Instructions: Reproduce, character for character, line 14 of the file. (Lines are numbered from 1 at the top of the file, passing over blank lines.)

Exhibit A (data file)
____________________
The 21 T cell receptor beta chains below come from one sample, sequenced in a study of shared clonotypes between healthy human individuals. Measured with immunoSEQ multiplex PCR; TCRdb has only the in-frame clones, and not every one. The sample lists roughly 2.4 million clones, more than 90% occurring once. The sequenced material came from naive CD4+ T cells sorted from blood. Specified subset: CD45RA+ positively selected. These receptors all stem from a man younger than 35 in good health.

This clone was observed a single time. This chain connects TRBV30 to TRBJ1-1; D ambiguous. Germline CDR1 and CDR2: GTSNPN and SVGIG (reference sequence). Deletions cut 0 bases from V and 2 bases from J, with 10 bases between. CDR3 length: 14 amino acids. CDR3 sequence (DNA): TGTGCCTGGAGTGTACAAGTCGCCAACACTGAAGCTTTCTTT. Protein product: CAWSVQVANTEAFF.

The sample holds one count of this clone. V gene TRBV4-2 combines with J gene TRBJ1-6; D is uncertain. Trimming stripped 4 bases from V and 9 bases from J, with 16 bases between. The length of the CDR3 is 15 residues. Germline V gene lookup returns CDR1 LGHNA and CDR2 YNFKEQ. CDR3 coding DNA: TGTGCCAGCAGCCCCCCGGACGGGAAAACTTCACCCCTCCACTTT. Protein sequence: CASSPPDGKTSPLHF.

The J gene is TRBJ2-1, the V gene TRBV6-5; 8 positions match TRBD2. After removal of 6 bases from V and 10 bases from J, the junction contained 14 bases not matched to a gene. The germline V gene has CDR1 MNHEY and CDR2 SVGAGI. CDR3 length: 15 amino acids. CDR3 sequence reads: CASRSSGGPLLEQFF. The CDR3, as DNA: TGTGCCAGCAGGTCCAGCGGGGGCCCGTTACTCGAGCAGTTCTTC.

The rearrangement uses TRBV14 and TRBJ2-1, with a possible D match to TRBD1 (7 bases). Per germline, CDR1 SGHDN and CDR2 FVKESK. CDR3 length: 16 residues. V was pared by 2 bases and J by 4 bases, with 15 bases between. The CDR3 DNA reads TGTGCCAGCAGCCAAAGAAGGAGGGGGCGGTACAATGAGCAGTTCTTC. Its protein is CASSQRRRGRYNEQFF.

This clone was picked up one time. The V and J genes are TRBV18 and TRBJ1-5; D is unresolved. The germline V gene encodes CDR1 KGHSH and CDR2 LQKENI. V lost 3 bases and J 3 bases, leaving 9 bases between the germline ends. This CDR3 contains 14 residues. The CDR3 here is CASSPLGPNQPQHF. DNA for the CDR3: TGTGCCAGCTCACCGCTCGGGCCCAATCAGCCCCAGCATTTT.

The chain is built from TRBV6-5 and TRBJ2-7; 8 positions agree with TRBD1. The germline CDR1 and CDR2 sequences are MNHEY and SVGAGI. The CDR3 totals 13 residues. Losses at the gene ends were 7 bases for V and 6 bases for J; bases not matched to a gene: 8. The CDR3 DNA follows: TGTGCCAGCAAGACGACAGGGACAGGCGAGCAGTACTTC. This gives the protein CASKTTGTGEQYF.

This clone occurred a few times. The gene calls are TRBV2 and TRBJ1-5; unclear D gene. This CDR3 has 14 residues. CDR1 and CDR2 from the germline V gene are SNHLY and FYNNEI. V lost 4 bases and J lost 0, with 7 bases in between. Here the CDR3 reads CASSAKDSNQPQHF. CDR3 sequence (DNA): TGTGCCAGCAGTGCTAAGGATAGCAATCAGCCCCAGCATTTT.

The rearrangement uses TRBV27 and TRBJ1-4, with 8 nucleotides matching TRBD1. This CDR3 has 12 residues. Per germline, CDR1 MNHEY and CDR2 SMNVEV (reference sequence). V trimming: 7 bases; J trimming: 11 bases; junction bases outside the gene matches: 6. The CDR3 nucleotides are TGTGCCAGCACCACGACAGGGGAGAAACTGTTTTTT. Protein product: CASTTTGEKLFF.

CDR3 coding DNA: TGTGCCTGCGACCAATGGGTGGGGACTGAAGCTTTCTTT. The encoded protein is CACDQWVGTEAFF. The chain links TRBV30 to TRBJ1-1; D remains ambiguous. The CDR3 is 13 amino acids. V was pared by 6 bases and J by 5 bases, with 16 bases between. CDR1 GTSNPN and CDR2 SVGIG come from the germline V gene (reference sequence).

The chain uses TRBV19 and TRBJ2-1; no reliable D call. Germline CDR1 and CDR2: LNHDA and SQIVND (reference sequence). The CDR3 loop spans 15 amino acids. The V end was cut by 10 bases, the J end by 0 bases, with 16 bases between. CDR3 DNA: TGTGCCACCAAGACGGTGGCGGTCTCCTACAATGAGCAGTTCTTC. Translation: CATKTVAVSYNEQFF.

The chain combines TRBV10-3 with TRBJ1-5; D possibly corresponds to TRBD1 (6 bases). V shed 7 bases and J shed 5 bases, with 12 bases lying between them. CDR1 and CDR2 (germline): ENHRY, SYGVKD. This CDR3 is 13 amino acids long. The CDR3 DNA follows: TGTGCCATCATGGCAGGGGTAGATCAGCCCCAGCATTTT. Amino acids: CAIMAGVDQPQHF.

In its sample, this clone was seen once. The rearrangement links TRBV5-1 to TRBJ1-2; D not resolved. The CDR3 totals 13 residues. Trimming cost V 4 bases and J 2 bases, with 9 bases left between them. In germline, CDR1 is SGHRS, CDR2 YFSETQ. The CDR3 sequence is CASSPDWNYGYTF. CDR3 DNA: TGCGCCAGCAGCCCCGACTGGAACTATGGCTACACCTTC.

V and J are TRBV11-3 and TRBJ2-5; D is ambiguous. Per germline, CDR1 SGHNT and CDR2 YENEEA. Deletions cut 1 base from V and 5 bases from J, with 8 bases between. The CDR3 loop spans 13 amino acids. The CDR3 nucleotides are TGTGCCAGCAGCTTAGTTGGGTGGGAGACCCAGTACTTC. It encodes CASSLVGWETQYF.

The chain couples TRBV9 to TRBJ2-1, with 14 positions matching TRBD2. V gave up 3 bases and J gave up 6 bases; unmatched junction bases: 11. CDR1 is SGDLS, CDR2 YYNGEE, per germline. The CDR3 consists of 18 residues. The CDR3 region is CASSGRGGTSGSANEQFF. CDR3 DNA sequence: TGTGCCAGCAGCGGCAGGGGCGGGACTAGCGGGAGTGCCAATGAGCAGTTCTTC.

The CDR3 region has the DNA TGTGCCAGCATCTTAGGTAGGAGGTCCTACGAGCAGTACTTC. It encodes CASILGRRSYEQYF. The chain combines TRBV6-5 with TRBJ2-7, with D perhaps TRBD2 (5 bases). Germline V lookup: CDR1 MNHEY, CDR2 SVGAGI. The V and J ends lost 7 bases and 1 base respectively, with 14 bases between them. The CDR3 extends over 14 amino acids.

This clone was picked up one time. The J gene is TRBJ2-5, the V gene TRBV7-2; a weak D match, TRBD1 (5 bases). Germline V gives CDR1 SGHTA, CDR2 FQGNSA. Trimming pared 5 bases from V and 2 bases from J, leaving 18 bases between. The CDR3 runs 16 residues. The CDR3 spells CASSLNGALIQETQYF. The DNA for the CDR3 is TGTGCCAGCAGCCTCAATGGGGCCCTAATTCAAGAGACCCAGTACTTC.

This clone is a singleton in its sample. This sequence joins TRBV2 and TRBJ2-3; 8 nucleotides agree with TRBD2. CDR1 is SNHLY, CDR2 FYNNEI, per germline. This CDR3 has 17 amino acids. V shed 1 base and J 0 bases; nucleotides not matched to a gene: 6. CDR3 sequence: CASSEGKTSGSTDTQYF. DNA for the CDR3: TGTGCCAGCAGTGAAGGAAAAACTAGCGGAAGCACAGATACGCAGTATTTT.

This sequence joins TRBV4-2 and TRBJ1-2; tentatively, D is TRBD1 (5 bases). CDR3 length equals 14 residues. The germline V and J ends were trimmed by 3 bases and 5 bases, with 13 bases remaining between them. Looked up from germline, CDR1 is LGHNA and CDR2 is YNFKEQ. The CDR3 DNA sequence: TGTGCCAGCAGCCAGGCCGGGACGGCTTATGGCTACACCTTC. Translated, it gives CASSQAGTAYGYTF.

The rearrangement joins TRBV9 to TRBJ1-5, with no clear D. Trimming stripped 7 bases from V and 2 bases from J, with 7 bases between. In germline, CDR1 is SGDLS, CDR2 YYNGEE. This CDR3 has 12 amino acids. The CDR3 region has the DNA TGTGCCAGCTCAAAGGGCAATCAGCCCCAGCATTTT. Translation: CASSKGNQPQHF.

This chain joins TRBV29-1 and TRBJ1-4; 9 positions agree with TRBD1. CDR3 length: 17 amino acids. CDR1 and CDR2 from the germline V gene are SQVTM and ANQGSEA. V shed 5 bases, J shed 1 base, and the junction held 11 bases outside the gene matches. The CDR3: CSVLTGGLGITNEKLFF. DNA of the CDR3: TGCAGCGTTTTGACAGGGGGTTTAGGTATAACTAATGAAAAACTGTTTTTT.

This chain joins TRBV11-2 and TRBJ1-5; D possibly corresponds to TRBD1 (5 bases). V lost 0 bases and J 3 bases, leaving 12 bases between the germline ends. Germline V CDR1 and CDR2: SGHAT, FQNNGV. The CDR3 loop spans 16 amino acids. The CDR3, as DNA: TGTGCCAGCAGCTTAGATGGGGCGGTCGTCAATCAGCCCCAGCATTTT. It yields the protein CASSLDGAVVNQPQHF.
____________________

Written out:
V and J are TRBV11-3 and TRBJ2-5; D is ambiguous. Per germline, CDR1 SGHNT and CDR2 YENEEA. Deletions cut 1 base from V and 5 bases from J, with 8 bases between. The CDR3 loop spans 13 amino acids. The CDR3 nucleotides are TGTGCCAGCAGCTTAGTTGGGTGGGAGACCCAGTACTTC. It encodes CASSLVGWETQYF.